Have you ever noticed that Realtors have code names for properties? Certain key words or phrases have special meaning for Realtors, although the public may think the word or phrase is just a cute description. There’s no such thing in real estate advertising. Every word is carefully chosen, but did you know there are code names full of meaning that only Realtors know? Once you learn to decrypt the code, you may find yourself laughing at what the true meaning is.
Realtors and Their Code Names
If you know how to interpret an advertisement for a home, you may find yourself much better equipped to quickly filter out the ones that you know you are not interested in. Perhaps some examples will help.
“Charming cottage” means old and small. “Centrally located” means right downtown on a busy street. “Cute house” means your grandmother would like it. “Quaint” means your great grandmother would like it. “Roomy” means it’s drafty, and “well insulated” means it has small windows. “Priced to sell” means no one wants it, and “a great value” means it’s overpriced.
The funny thing is, in real estate advertising, words don’t always mean what you think, and sometimes they actually mean the opposite. “Water view” sometimes means peek-a-boo water view (unlike the photo above which is a real water view), and “low maintenance property” means a postage sized lot. A “master garden” means it will take 20 hours a week to maintain. “Very private” usually means no one can see into the house but it also means there’s nothing to see from inside the house. “Lovely” means out of date, and “old world charm” means antique. “A workman’s paradise” means uninhabitable to the average person. “Cozy” means cramped, and “modern” means newer but cheap.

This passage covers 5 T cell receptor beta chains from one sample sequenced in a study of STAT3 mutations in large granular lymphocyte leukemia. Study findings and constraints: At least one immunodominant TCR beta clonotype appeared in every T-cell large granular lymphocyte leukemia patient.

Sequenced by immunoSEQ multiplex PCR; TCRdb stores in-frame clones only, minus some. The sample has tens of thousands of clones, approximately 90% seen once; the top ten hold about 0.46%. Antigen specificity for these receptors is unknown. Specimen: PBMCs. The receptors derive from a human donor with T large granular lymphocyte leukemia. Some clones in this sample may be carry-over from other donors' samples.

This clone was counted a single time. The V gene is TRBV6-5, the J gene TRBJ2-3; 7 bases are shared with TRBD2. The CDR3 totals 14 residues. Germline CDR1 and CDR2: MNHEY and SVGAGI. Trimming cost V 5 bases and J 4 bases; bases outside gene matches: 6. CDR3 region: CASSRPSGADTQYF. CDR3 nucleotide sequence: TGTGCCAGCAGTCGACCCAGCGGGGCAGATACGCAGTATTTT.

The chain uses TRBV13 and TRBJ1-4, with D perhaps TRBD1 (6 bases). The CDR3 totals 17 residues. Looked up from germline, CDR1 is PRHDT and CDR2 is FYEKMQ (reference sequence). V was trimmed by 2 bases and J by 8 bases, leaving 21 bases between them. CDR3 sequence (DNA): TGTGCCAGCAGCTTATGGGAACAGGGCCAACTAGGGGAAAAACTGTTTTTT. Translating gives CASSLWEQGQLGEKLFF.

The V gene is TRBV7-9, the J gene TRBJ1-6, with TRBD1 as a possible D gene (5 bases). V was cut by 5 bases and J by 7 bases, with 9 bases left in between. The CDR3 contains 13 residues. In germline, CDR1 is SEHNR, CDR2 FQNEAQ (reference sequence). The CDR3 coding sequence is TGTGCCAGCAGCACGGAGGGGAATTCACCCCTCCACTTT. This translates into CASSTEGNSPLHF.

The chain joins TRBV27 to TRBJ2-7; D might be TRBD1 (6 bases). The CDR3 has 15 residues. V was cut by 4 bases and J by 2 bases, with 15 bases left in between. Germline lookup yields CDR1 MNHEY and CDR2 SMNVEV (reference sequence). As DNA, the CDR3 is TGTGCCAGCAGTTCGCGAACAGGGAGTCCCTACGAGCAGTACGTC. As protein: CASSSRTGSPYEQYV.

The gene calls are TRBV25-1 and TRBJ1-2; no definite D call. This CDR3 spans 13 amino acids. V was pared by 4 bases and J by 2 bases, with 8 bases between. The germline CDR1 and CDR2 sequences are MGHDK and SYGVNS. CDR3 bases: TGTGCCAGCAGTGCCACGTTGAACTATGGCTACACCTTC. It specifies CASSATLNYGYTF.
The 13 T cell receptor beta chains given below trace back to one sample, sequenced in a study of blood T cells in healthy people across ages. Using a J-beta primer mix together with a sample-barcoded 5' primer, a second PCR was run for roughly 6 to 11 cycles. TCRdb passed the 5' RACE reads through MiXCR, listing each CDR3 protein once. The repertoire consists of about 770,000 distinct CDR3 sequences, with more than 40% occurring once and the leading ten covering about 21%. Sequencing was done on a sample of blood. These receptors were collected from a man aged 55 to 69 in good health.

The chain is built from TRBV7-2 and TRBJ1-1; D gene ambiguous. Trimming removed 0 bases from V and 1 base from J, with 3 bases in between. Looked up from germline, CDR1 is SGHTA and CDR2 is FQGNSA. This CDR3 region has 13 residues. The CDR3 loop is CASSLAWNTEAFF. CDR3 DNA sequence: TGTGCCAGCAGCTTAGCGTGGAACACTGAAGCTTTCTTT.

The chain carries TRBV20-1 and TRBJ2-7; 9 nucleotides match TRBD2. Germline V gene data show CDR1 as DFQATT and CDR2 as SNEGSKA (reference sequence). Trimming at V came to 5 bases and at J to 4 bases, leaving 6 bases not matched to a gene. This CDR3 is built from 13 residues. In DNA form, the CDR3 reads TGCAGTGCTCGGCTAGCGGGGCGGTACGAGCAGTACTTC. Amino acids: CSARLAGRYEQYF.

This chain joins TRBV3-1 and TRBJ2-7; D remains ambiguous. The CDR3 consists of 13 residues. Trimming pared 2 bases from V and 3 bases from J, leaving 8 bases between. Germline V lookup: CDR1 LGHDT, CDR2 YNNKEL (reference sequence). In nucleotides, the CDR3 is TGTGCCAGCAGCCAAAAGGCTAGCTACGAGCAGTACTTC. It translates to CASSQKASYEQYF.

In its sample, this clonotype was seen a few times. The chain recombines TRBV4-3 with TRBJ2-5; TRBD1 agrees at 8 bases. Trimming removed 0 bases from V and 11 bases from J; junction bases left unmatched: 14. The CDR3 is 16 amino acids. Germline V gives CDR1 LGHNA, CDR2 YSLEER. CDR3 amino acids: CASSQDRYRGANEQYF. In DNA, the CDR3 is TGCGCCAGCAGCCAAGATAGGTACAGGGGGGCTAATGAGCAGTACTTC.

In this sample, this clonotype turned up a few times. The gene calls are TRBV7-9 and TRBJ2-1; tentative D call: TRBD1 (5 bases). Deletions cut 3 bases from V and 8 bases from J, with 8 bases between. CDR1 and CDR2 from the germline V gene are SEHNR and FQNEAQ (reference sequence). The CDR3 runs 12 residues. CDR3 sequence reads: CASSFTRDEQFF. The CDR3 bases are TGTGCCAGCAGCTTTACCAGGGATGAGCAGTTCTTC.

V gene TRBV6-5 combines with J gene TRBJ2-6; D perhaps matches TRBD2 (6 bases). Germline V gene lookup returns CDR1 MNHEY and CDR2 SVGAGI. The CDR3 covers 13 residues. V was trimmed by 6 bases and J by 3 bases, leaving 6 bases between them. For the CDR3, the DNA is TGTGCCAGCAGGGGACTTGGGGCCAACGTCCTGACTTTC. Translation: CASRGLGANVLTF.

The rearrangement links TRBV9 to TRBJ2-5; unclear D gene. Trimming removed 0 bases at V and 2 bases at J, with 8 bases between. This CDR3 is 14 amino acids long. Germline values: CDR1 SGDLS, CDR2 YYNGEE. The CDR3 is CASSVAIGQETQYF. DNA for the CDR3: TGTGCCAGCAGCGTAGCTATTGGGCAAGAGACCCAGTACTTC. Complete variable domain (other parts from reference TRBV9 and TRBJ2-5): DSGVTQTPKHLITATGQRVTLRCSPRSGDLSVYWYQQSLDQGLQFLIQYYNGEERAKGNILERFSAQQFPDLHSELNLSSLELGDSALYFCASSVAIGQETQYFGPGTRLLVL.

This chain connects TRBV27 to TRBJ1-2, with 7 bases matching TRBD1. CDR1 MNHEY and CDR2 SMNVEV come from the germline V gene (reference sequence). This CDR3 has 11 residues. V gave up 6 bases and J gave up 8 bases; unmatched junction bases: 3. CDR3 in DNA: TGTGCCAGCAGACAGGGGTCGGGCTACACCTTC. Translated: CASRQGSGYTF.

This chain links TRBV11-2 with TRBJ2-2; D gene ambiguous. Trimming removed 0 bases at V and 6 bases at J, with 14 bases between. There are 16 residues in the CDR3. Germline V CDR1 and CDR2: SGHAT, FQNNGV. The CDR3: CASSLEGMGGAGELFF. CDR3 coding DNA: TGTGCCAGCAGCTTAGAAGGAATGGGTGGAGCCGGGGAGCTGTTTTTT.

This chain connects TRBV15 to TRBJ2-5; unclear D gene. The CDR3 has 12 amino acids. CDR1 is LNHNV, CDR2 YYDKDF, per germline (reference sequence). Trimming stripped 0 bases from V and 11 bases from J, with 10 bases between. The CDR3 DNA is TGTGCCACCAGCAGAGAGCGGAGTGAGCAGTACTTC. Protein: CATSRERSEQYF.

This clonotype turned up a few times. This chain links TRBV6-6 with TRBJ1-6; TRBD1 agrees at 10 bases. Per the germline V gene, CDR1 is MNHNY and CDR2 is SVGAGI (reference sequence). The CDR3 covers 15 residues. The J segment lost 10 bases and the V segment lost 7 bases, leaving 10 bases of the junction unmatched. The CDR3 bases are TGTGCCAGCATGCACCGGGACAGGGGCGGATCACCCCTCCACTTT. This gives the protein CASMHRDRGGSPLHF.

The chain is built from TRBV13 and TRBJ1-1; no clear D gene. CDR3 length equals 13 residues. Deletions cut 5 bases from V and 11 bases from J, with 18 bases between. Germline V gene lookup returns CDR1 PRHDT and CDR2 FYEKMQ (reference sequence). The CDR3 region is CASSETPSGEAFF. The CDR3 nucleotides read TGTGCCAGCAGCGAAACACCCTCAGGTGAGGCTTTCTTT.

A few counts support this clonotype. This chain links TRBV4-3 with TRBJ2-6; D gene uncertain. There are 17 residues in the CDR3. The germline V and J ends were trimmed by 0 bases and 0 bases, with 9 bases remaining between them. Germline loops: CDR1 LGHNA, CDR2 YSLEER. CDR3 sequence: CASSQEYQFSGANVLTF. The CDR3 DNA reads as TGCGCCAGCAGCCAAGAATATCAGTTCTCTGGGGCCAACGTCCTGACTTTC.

Realtors and Advertising
I am a Realtor, but because of the code meanings of many of the phrases used by Realtors, I avoid these words like the plague. They aren’t any help to buyers anyway. In fact, they can be deceiving. So next time you’re reading ads written by Realtors, look beneath the surface and imagine what the words really mean. This can be a good source of humor, and as someone wise once said, “humor is medicine for the soul.”
Last Updated on September 21, 2019 by Chuck Marunde
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